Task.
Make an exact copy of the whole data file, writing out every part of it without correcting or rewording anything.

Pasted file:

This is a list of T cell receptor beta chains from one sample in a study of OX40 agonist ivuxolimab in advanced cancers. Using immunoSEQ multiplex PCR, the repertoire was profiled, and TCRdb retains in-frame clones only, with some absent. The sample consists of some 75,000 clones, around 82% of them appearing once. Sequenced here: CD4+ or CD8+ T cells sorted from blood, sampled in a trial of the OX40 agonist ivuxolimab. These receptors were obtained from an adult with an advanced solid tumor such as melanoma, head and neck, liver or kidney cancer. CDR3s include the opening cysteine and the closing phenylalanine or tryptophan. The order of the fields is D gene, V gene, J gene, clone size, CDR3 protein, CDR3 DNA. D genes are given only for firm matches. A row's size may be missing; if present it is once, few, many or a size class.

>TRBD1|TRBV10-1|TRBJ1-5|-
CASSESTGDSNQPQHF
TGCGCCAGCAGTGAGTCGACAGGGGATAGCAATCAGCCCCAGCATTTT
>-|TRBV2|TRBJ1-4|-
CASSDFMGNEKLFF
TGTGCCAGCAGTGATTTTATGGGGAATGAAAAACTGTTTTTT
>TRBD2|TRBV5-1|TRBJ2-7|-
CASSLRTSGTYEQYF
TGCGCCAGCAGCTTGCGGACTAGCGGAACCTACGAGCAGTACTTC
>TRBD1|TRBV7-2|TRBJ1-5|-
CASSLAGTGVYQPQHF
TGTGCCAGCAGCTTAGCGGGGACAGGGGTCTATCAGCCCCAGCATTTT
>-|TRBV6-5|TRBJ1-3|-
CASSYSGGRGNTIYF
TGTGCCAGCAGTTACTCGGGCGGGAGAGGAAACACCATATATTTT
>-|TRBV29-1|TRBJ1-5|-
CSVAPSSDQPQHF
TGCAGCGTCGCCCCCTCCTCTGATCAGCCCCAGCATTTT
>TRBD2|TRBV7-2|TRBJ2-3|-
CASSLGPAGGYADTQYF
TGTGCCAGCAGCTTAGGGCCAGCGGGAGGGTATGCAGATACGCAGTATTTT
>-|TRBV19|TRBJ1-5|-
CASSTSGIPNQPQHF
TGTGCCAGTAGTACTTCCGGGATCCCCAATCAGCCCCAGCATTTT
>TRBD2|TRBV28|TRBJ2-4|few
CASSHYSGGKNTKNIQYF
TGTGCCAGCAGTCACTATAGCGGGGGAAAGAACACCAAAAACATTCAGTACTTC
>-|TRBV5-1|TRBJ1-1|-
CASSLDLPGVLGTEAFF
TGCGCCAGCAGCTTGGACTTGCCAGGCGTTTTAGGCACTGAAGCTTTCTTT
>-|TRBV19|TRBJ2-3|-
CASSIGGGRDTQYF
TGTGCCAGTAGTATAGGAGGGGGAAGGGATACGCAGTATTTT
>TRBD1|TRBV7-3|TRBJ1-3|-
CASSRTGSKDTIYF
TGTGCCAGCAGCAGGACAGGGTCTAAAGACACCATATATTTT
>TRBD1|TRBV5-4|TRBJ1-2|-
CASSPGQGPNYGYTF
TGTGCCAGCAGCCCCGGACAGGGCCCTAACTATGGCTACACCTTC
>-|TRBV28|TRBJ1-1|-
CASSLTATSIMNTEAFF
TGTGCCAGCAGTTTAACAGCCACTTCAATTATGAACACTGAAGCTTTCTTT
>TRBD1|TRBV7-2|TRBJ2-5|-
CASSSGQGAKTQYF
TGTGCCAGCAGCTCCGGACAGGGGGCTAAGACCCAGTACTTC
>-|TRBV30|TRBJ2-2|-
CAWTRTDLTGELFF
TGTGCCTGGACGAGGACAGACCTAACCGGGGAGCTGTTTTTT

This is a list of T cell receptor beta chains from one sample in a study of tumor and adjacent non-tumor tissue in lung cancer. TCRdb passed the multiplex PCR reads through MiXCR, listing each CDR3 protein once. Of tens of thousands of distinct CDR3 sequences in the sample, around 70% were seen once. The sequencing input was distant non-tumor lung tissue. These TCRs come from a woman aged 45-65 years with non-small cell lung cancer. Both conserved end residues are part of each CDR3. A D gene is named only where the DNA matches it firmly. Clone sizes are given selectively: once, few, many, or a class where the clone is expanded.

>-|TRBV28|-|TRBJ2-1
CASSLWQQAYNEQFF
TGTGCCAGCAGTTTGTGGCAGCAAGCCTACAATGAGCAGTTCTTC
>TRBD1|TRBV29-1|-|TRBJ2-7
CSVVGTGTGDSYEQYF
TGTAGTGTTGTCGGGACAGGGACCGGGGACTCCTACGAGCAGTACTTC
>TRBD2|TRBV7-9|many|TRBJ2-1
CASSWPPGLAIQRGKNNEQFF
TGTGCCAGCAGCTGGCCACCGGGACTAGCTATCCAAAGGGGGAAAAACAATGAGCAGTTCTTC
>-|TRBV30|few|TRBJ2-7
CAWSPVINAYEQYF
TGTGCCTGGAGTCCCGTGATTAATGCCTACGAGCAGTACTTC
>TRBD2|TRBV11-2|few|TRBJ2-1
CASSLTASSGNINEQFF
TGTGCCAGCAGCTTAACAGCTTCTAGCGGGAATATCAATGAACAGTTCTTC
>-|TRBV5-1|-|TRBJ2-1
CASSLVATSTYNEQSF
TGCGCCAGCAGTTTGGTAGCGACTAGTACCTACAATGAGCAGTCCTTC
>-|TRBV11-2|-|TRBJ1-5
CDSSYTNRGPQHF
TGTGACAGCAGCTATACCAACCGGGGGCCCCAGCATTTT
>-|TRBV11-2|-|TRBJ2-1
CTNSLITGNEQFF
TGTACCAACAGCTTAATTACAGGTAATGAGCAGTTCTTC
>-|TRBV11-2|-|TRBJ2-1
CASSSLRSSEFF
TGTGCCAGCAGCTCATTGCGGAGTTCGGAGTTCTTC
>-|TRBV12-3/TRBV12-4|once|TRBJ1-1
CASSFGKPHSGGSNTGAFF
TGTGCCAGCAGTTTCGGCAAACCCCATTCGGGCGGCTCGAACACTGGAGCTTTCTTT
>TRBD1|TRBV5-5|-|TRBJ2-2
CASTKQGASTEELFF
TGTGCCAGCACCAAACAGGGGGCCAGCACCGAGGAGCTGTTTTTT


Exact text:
This is a list of T cell receptor beta chains from one sample in a study of OX40 agonist ivuxolimab in advanced cancers. Using immunoSEQ multiplex PCR, the repertoire was profiled, and TCRdb retains in-frame clones only, with some absent. The sample consists of some 75,000 clones, around 82% of them appearing once. Sequenced here: CD4+ or CD8+ T cells sorted from blood, sampled in a trial of the OX40 agonist ivuxolimab. These receptors were obtained from an adult with an advanced solid tumor such as melanoma, head and neck, liver or kidney cancer. CDR3s include the opening cysteine and the closing phenylalanine or tryptophan. The order of the fields is D gene, V gene, J gene, clone size, CDR3 protein, CDR3 DNA. D genes are given only for firm matches. A row's size may be missing; if present it is once, few, many or a size class.

>TRBD1|TRBV10-1|TRBJ1-5|-
CASSESTGDSNQPQHF
TGCGCCAGCAGTGAGTCGACAGGGGATAGCAATCAGCCCCAGCATTTT
>-|TRBV2|TRBJ1-4|-
CASSDFMGNEKLFF
TGTGCCAGCAGTGATTTTATGGGGAATGAAAAACTGTTTTTT
>TRBD2|TRBV5-1|TRBJ2-7|-
CASSLRTSGTYEQYF
TGCGCCAGCAGCTTGCGGACTAGCGGAACCTACGAGCAGTACTTC
>TRBD1|TRBV7-2|TRBJ1-5|-
CASSLAGTGVYQPQHF
TGTGCCAGCAGCTTAGCGGGGACAGGGGTCTATCAGCCCCAGCATTTT
>-|TRBV6-5|TRBJ1-3|-
CASSYSGGRGNTIYF
TGTGCCAGCAGTTACTCGGGCGGGAGAGGAAACACCATATATTTT
>-|TRBV29-1|TRBJ1-5|-
CSVAPSSDQPQHF
TGCAGCGTCGCCCCCTCCTCTGATCAGCCCCAGCATTTT
>TRBD2|TRBV7-2|TRBJ2-3|-
CASSLGPAGGYADTQYF
TGTGCCAGCAGCTTAGGGCCAGCGGGAGGGTATGCAGATACGCAGTATTTT
>-|TRBV19|TRBJ1-5|-
CASSTSGIPNQPQHF
TGTGCCAGTAGTACTTCCGGGATCCCCAATCAGCCCCAGCATTTT
>TRBD2|TRBV28|TRBJ2-4|few
CASSHYSGGKNTKNIQYF
TGTGCCAGCAGTCACTATAGCGGGGGAAAGAACACCAAAAACATTCAGTACTTC
>-|TRBV5-1|TRBJ1-1|-
CASSLDLPGVLGTEAFF
TGCGCCAGCAGCTTGGACTTGCCAGGCGTTTTAGGCACTGAAGCTTTCTTT
>-|TRBV19|TRBJ2-3|-
CASSIGGGRDTQYF
TGTGCCAGTAGTATAGGAGGGGGAAGGGATACGCAGTATTTT
>TRBD1|TRBV7-3|TRBJ1-3|-
CASSRTGSKDTIYF
TGTGCCAGCAGCAGGACAGGGTCTAAAGACACCATATATTTT
>TRBD1|TRBV5-4|TRBJ1-2|-
CASSPGQGPNYGYTF
TGTGCCAGCAGCCCCGGACAGGGCCCTAACTATGGCTACACCTTC
>-|TRBV28|TRBJ1-1|-
CASSLTATSIMNTEAFF
TGTGCCAGCAGTTTAACAGCCACTTCAATTATGAACACTGAAGCTTTCTTT
>TRBD1|TRBV7-2|TRBJ2-5|-
CASSSGQGAKTQYF
TGTGCCAGCAGCTCCGGACAGGGGGCTAAGACCCAGTACTTC
>-|TRBV30|TRBJ2-2|-
CAWTRTDLTGELFF
TGTGCCTGGACGAGGACAGACCTAACCGGGGAGCTGTTTTTT

This is a list of T cell receptor beta chains from one sample in a study of tumor and adjacent non-tumor tissue in lung cancer. TCRdb passed the multiplex PCR reads through MiXCR, listing each CDR3 protein once. Of tens of thousands of distinct CDR3 sequences in the sample, around 70% were seen once. The sequencing input was distant non-tumor lung tissue. These TCRs come from a woman aged 45-65 years with non-small cell lung cancer. Both conserved end residues are part of each CDR3. A D gene is named only where the DNA matches it firmly. Clone sizes are given selectively: once, few, many, or a class where the clone is expanded.

>-|TRBV28|-|TRBJ2-1
CASSLWQQAYNEQFF
TGTGCCAGCAGTTTGTGGCAGCAAGCCTACAATGAGCAGTTCTTC
>TRBD1|TRBV29-1|-|TRBJ2-7
CSVVGTGTGDSYEQYF
TGTAGTGTTGTCGGGACAGGGACCGGGGACTCCTACGAGCAGTACTTC
>TRBD2|TRBV7-9|many|TRBJ2-1
CASSWPPGLAIQRGKNNEQFF
TGTGCCAGCAGCTGGCCACCGGGACTAGCTATCCAAAGGGGGAAAAACAATGAGCAGTTCTTC
>-|TRBV30|few|TRBJ2-7
CAWSPVINAYEQYF
TGTGCCTGGAGTCCCGTGATTAATGCCTACGAGCAGTACTTC
>TRBD2|TRBV11-2|few|TRBJ2-1
CASSLTASSGNINEQFF
TGTGCCAGCAGCTTAACAGCTTCTAGCGGGAATATCAATGAACAGTTCTTC
>-|TRBV5-1|-|TRBJ2-1
CASSLVATSTYNEQSF
TGCGCCAGCAGTTTGGTAGCGACTAGTACCTACAATGAGCAGTCCTTC
>-|TRBV11-2|-|TRBJ1-5
CDSSYTNRGPQHF
TGTGACAGCAGCTATACCAACCGGGGGCCCCAGCATTTT
>-|TRBV11-2|-|TRBJ2-1
CTNSLITGNEQFF
TGTACCAACAGCTTAATTACAGGTAATGAGCAGTTCTTC
>-|TRBV11-2|-|TRBJ2-1
CASSSLRSSEFF
TGTGCCAGCAGCTCATTGCGGAGTTCGGAGTTCTTC
>-|TRBV12-3/TRBV12-4|once|TRBJ1-1
CASSFGKPHSGGSNTGAFF
TGTGCCAGCAGTTTCGGCAAACCCCATTCGGGCGGCTCGAACACTGGAGCTTTCTTT
>TRBD1|TRBV5-5|-|TRBJ2-2
CASTKQGASTEELFF
TGTGCCAGCACCAAACAGGGGGCCAGCACCGAGGAGCTGTTTTTT